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The topics discussed here grow out of the bread-and-butter issues that confront my consulting and software clients on a daily basis. We'll talk about prosaic stuff like Membership Management, Meetings and Events Management and Fundraising, broader ideas like security and software project management, and the social, cultural, and organizational issues that impact IT decision-making.

Tuesday, March 21, 2006

What's the problem?

Sitting in drizzly Seattle. Tomorrow is the NTC conference, but today is just a lazy day off for me. Thought I'd polish up and post this blog entry on problem solving that's been hanging around half written...

One of the things I notice working with our users is that some IT folks are born problem solvers and troubleshooters, and some aren't. I often wonder if technical troubleshooting skills can be taught, and what the best way is to do that. I've also been thinking about this issue because, as I pulled together some marketing material for our NTC Science Fair exhibit, I noticed as I have before that when we ask our clients for "blurbs of praise" to use on our web site or other materials, they do not so much emphasize the features of the software as our ability to help them solve real problems that come up in their work.

I realize we are talking about two kinds of problems here. One seems more creative - a user has a business problem and we use technology to devise a solution. The other seems more reactive - its just maintenance. A technical problem appears, and needs to be resolved. But the more I've looked at these issues, the more I realize there is a core to problem solving that applies across the board. And there is no clear line between the two.

Donald Gause and Gerald Weinberg wrote a cute little book a while back ago that tries to teach problem solving. It's worth a read by anyone who earns their living by solving other people's problems. And that includes both consultants, and on-staff IT people who need to solve their user's problems. They start by warning that the professional problem solver often sets out trying to offer a solution without having identified what the problem really is, or who really has a problem. When the client is an organization, there may be many people waiting for the solution, but each actually has a slightly different problem. Which one do you solve?

Shigeo Shingo is another writer who can change the way you approach problem solving. He was a Japanese expert in manufacturing efficiency and a top Toyota executive and had some radical approaches to problem solving. For example he thought it was just as easy to try to cut the time a six hour process takes to three hours than to five and half hours. If you ask a team to think about a more challenging solution, he always found, they think more creatively and ask more penetrating questions.

Like Gause and Weinberg, he was also very big on helping people realize the danger of trying to solve a problem before they had identified it. One of his most remarkable stories: he was called in by a plant manager who complained that no matter what they did, a certain machine broke down every few days, stopping the line for hours. They'd repaired it and replaced it half a dozen times, but it just kept breaking down. Shingo asked the manager if the solution was worth a day of his own time. "Oh, I've already spent much more than a day on this."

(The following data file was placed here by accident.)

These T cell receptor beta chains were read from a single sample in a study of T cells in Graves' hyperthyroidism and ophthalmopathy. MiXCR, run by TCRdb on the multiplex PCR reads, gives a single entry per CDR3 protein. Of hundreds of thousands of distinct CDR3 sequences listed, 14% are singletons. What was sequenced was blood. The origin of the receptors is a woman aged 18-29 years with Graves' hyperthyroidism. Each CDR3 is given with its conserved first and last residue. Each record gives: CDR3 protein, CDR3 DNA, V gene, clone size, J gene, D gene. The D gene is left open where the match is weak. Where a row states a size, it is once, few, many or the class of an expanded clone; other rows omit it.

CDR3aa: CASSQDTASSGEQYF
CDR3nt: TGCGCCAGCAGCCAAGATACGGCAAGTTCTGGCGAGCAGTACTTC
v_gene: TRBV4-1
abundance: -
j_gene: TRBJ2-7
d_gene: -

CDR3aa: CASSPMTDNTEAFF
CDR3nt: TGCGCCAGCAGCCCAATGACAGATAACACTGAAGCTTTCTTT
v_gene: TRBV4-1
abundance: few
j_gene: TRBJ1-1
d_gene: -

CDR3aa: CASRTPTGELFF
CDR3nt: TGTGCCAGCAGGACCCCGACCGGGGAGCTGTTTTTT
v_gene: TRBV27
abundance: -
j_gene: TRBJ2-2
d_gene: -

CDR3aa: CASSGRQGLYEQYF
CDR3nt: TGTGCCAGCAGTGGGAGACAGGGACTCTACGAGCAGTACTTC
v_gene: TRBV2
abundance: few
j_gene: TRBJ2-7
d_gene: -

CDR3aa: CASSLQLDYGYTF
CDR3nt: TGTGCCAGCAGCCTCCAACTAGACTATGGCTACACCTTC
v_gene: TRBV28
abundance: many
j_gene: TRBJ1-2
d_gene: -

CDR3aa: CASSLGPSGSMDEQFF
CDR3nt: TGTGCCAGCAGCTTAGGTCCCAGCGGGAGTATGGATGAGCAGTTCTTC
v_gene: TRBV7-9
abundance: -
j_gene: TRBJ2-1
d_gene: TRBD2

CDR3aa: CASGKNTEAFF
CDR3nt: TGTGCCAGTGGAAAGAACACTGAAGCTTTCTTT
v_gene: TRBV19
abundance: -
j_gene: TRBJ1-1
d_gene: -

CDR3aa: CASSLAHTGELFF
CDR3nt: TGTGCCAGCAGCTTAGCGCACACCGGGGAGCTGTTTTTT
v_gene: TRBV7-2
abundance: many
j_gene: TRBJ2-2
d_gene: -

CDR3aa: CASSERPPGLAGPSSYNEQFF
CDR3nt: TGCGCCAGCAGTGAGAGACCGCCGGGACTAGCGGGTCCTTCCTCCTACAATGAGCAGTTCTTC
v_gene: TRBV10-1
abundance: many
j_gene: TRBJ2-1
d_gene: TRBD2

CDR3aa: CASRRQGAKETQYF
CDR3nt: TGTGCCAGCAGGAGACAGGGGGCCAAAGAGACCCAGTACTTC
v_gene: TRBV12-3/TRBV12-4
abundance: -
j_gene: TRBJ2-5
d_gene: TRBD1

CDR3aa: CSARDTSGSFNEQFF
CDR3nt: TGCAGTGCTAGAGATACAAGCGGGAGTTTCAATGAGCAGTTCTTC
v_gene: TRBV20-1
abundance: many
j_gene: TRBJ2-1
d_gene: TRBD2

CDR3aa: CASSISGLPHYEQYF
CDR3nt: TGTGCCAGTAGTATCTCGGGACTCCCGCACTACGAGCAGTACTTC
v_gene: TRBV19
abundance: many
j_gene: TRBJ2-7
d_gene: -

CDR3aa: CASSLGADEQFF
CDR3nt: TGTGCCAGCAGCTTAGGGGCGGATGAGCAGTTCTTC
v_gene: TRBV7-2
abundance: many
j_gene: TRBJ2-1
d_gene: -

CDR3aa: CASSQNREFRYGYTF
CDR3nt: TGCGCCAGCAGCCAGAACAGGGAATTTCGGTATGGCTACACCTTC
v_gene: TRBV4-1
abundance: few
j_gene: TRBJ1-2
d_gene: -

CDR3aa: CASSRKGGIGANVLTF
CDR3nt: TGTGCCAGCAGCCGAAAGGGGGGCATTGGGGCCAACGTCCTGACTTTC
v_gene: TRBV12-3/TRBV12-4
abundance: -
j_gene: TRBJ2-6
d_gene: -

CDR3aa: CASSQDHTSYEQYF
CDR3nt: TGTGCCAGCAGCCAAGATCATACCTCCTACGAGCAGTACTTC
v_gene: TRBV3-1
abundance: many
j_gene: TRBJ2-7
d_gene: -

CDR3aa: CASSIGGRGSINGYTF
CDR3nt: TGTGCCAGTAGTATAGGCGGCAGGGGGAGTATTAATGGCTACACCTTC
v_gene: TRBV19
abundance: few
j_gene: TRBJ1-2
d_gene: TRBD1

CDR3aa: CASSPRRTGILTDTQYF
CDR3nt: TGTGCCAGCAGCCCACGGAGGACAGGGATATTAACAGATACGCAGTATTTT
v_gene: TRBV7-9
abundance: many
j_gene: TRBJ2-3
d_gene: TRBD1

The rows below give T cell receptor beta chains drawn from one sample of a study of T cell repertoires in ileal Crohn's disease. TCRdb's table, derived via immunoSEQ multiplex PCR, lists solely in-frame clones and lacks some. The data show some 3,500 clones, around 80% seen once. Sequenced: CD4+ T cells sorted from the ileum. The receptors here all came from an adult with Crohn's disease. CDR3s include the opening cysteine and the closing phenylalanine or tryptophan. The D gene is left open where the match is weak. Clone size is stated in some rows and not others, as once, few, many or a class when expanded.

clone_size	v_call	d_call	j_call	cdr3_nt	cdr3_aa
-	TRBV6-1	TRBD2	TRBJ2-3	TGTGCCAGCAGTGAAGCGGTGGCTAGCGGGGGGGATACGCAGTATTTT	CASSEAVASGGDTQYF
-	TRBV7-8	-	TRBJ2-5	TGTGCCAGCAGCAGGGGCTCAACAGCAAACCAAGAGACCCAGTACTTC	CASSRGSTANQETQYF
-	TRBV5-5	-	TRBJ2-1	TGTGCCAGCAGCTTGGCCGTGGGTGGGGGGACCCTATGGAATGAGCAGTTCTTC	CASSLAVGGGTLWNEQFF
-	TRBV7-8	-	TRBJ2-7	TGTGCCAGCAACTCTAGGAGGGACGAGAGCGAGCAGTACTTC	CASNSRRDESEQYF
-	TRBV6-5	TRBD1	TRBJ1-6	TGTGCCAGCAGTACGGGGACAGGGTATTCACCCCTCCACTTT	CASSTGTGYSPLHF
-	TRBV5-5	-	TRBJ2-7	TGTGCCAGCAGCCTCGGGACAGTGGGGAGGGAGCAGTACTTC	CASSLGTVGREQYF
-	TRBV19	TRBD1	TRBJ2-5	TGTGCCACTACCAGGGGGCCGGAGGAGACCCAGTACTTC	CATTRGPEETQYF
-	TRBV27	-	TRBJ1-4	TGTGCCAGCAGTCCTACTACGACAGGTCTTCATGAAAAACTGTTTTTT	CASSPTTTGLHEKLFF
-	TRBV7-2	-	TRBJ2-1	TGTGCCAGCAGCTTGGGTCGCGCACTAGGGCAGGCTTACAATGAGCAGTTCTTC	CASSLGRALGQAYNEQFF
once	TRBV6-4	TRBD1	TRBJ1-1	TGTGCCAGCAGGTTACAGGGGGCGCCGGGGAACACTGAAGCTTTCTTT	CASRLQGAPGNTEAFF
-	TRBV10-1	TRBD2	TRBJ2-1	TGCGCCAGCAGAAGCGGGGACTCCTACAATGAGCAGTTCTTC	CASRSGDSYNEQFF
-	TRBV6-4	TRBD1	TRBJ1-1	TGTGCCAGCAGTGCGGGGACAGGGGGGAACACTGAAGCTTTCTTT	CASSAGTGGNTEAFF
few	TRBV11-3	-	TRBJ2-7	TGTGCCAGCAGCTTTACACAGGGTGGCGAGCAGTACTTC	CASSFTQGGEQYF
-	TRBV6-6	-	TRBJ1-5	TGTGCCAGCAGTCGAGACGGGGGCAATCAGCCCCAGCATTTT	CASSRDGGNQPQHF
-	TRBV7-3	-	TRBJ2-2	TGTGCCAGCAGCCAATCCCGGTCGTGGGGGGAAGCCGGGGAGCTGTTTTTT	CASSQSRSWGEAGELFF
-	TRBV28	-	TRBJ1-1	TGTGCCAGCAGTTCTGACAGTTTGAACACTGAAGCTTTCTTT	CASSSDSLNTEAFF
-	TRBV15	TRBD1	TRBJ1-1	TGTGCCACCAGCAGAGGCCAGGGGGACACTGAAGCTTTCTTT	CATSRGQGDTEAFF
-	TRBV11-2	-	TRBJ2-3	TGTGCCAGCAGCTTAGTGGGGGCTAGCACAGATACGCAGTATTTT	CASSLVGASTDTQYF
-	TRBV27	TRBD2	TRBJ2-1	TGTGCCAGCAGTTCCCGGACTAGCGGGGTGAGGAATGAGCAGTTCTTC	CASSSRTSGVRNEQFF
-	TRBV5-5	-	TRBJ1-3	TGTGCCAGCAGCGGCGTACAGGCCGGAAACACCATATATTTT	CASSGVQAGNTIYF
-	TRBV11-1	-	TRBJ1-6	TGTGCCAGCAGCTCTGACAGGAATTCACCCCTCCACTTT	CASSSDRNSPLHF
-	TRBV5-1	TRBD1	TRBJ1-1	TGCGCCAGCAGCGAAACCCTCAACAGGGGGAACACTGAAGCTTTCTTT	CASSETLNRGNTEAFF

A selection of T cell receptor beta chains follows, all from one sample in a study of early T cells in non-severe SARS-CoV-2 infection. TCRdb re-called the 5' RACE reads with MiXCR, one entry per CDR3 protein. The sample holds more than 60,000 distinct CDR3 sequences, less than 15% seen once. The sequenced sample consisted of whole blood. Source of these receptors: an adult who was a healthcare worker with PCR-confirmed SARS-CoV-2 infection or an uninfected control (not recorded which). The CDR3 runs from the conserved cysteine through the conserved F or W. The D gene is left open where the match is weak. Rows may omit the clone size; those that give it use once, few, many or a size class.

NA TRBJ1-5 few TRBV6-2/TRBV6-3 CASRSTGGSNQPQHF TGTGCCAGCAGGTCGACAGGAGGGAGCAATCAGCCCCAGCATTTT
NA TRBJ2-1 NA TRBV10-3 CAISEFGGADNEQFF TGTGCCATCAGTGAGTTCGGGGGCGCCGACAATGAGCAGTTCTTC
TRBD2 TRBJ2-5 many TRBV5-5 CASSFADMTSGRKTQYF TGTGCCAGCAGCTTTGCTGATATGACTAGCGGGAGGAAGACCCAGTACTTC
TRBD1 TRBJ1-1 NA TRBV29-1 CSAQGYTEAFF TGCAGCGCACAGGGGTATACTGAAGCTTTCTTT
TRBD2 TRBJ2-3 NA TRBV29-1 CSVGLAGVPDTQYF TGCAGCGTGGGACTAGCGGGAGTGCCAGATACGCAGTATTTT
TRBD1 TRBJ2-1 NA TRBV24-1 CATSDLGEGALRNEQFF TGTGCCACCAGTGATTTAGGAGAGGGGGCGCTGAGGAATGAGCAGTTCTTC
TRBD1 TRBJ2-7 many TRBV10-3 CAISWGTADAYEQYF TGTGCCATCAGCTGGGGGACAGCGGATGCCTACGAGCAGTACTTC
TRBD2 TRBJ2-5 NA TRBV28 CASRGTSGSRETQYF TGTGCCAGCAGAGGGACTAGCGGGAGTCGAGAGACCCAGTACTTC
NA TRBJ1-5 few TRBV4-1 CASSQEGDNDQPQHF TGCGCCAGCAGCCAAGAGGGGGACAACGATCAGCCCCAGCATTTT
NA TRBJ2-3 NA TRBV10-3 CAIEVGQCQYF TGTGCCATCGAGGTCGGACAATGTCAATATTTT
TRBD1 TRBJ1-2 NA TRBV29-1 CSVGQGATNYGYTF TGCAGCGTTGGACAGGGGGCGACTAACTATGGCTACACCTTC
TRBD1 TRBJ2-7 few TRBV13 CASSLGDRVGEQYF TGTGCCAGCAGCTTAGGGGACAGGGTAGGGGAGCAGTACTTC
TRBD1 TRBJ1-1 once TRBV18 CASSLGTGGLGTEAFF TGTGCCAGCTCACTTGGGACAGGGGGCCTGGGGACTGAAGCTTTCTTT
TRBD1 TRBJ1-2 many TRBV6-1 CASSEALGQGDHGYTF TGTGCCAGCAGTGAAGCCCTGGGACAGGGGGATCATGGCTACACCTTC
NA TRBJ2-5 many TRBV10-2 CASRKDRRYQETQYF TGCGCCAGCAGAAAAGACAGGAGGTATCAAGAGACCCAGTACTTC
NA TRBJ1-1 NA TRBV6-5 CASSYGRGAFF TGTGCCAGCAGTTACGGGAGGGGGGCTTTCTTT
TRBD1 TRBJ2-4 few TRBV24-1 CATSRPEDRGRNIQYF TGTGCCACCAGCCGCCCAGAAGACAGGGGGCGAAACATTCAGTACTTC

So Shingo asked him to devote the next day to sitting in a chair on the plant floor in front of the problem machine, and do nothing but watch it go through its paces without making any attempts to intervene. After staring at the machine as it repeated its few motions over and over again for four hours, the manager understood exactly why the machine always broke down and had the correct suggestion for a minor redesign that resolved the problem. Although many days had already been devoted to "solving this problem", almost no time had been spent trying to ascertain what the problem really was.

Shingo's emhpasis on "just sitting" with your problem may seem to be a particularly Japanese approach, but we see it in other very practical guides to problem solving as well. Charles Kozeriok has a web site devoted to PC repair that empasizes mental state in technical troubleshooting.
I have personally seen many times (and often with myself as the subject) the difference between a person in the right mental state and one who is not, in the ability to identify and correct system problems. It can easily be the difference between a problem that is fixed in minutes and one that languishes for hours or days.
Key to this mental state is getting beyond the sense of urgency.
Being in "panic mode" makes it extremely difficult for you to work on solving the problem, and in many cases the panic will turn out to be unwarranted anyway....Panicking can also lead you to jump to a solution to the perceived problem before you really understand it, which can make matters worse.
So once you've calmed down, what next? Coming soon - Michael's Rules for Technical Troubleshooting. We'll see they focus almost entirely on the central issue we've talked about here - clarifying the problem.

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